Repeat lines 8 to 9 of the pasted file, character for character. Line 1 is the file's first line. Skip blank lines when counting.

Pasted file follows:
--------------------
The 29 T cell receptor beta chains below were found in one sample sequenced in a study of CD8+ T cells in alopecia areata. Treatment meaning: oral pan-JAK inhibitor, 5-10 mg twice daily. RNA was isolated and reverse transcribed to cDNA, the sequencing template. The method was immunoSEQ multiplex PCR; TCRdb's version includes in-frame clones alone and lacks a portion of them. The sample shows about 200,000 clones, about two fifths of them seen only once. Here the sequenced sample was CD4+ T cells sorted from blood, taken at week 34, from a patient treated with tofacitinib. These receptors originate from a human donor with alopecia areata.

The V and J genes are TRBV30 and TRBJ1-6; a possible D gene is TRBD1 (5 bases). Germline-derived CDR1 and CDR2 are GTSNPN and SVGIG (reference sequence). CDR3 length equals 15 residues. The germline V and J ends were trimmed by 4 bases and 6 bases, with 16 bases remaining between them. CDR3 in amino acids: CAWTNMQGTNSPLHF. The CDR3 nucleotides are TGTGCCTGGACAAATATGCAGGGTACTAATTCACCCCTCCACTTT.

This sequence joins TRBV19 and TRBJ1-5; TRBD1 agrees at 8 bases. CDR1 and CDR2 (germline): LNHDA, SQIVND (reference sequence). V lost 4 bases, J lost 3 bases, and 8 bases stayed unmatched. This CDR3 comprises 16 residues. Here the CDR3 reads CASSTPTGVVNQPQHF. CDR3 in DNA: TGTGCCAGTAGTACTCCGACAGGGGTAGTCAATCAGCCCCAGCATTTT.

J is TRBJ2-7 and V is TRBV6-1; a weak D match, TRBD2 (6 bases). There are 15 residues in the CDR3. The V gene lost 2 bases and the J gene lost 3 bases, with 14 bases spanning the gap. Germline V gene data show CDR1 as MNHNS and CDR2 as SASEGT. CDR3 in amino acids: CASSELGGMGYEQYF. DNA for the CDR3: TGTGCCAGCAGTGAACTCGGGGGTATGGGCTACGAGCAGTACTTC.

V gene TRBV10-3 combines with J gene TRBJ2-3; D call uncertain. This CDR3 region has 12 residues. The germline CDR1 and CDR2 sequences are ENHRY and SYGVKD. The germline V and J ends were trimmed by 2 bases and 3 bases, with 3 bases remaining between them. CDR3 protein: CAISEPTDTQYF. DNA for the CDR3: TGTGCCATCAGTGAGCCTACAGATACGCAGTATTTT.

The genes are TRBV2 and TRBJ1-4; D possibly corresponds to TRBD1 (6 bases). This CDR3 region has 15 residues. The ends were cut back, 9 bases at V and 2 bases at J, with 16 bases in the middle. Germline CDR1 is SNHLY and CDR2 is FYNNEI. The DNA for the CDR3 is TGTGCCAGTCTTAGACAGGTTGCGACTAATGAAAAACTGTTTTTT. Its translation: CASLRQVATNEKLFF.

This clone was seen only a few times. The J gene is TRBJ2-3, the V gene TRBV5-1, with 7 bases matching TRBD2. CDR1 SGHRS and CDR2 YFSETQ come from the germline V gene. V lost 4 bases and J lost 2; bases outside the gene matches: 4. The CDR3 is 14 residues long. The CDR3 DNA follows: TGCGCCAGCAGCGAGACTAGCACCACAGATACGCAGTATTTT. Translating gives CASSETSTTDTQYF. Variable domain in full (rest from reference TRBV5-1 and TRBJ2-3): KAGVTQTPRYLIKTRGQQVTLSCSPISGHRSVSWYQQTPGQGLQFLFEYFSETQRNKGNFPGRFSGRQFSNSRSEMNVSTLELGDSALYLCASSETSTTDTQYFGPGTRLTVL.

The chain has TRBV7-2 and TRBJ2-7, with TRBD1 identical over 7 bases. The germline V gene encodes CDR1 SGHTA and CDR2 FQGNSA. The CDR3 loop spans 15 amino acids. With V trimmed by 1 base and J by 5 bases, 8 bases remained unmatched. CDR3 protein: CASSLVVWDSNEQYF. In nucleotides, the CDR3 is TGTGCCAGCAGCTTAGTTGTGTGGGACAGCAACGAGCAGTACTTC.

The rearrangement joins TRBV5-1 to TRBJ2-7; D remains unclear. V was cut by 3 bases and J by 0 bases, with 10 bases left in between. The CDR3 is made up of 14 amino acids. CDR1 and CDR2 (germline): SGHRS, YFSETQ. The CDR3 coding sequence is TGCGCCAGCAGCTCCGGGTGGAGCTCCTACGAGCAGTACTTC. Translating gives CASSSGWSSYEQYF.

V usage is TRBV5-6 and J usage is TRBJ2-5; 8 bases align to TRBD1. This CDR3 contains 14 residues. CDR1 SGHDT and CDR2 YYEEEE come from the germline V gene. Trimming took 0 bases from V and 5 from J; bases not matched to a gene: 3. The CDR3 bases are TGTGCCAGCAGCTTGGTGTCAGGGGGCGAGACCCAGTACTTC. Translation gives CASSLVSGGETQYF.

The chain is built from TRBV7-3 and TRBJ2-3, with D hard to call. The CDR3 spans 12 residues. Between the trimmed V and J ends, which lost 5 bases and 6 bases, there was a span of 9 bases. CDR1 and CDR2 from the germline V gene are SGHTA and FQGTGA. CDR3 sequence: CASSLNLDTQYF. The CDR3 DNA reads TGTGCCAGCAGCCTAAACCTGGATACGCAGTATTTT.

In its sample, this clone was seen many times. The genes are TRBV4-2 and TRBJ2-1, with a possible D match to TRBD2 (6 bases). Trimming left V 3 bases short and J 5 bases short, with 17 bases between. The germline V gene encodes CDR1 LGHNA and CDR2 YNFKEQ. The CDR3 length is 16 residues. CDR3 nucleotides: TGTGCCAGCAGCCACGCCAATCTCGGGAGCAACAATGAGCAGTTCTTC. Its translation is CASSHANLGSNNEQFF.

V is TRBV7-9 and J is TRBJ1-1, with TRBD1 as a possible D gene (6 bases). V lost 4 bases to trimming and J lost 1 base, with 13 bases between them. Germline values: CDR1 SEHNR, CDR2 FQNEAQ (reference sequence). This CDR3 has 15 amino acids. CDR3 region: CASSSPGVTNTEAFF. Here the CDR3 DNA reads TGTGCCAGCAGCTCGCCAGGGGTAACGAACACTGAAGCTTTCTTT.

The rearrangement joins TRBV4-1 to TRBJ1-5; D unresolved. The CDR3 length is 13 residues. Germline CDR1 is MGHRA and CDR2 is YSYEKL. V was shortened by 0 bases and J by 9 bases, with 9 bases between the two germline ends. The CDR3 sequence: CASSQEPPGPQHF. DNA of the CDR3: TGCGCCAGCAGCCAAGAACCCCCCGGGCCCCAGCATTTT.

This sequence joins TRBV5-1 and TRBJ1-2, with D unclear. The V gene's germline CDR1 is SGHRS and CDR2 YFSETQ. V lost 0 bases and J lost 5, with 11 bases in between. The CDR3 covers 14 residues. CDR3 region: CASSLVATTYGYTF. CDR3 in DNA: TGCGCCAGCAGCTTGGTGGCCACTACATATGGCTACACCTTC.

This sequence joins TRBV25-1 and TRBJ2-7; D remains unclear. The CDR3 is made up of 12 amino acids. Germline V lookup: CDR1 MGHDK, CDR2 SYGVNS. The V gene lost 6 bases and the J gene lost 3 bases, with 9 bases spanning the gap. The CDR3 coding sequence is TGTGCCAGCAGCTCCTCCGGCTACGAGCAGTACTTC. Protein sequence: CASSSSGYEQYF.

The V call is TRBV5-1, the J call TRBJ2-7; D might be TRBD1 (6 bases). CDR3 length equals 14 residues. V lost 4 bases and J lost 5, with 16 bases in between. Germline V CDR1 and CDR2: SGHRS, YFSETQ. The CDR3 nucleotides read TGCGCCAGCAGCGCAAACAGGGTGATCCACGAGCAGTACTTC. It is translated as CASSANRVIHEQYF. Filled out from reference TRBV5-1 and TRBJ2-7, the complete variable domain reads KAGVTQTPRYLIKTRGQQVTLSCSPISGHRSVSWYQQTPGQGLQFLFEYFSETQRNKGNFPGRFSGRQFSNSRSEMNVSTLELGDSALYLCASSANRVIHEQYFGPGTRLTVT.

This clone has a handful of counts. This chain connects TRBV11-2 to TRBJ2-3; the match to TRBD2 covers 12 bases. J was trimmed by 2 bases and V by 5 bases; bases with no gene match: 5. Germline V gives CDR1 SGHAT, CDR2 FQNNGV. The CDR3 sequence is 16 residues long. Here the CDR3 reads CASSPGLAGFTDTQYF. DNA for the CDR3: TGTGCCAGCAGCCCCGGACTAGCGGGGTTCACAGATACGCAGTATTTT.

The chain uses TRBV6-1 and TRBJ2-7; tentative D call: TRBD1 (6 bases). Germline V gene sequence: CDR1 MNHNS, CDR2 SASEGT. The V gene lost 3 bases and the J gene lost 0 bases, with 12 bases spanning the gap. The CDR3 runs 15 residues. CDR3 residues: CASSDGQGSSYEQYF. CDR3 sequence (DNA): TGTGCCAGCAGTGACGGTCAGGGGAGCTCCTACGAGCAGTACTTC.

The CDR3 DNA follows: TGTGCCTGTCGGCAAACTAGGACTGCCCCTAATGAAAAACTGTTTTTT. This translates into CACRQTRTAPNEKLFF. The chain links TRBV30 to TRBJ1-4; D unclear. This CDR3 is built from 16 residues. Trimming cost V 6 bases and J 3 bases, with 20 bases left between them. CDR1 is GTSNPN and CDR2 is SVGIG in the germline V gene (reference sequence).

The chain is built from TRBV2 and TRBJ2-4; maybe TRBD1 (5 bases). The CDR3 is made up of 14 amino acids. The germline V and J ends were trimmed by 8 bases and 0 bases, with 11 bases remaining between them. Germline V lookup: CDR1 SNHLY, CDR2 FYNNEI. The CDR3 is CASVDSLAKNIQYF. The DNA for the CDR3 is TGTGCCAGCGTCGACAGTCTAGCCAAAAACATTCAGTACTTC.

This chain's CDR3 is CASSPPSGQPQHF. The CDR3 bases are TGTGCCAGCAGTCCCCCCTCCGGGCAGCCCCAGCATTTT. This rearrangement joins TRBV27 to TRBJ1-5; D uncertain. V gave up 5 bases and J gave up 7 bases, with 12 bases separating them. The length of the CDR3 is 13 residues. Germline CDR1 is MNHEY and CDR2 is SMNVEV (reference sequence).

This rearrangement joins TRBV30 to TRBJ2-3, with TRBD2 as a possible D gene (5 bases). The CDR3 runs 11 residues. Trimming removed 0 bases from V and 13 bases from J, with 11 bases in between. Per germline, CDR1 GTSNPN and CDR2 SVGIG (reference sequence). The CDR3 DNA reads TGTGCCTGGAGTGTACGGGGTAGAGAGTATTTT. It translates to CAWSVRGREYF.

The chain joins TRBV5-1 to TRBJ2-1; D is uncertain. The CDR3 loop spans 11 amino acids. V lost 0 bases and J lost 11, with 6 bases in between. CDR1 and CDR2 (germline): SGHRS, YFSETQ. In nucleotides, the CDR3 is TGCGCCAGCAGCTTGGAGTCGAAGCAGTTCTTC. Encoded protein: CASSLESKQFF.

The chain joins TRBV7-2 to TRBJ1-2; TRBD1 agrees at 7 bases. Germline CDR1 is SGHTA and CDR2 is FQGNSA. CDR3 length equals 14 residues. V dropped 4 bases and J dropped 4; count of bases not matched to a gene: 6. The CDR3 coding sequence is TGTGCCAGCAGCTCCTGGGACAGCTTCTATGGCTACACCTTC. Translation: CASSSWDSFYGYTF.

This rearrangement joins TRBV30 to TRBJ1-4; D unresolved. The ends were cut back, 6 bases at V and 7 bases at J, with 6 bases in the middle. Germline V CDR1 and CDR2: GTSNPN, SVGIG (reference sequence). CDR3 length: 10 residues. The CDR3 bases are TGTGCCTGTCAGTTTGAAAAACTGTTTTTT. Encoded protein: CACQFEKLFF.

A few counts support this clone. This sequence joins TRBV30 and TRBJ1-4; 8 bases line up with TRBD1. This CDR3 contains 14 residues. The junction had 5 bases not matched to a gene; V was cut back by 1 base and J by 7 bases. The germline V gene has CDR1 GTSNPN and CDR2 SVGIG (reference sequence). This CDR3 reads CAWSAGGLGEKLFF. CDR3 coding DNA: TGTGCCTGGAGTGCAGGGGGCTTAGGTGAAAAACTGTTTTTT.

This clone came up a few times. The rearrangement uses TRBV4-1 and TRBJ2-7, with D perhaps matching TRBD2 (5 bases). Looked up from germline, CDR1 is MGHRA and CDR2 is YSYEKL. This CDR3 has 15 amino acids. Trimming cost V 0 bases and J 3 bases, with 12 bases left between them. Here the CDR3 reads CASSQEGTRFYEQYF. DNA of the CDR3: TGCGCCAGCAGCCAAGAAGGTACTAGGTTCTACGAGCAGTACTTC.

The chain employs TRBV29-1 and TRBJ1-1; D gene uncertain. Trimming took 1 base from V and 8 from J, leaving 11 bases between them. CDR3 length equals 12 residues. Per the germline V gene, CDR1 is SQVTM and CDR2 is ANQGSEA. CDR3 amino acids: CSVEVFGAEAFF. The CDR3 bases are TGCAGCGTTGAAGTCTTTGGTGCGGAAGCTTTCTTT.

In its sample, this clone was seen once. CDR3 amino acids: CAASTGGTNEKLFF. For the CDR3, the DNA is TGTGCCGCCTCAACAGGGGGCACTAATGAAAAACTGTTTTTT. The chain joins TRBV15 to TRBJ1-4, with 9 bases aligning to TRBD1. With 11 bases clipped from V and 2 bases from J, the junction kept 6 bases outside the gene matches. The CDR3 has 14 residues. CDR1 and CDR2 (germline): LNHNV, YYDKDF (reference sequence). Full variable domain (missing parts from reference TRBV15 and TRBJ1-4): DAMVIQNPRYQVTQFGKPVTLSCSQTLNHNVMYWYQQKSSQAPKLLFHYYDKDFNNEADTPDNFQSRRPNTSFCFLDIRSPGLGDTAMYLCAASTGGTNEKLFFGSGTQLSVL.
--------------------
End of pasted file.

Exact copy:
The chain has TRBV7-2 and TRBJ2-7, with TRBD1 identical over 7 bases. The germline V gene encodes CDR1 SGHTA and CDR2 FQGNSA. The CDR3 loop spans 15 amino acids. With V trimmed by 1 base and J by 5 bases, 8 bases remained unmatched. CDR3 protein: CASSLVVWDSNEQYF. In nucleotides, the CDR3 is TGTGCCAGCAGCTTAGTTGTGTGGGACAGCAACGAGCAGTACTTC.

The rearrangement joins TRBV5-1 to TRBJ2-7; D remains unclear. V was cut by 3 bases and J by 0 bases, with 10 bases left in between. The CDR3 is made up of 14 amino acids. CDR1 and CDR2 (germline): SGHRS, YFSETQ. The CDR3 coding sequence is TGCGCCAGCAGCTCCGGGTGGAGCTCCTACGAGCAGTACTTC. Translating gives CASSSGWSSYEQYF.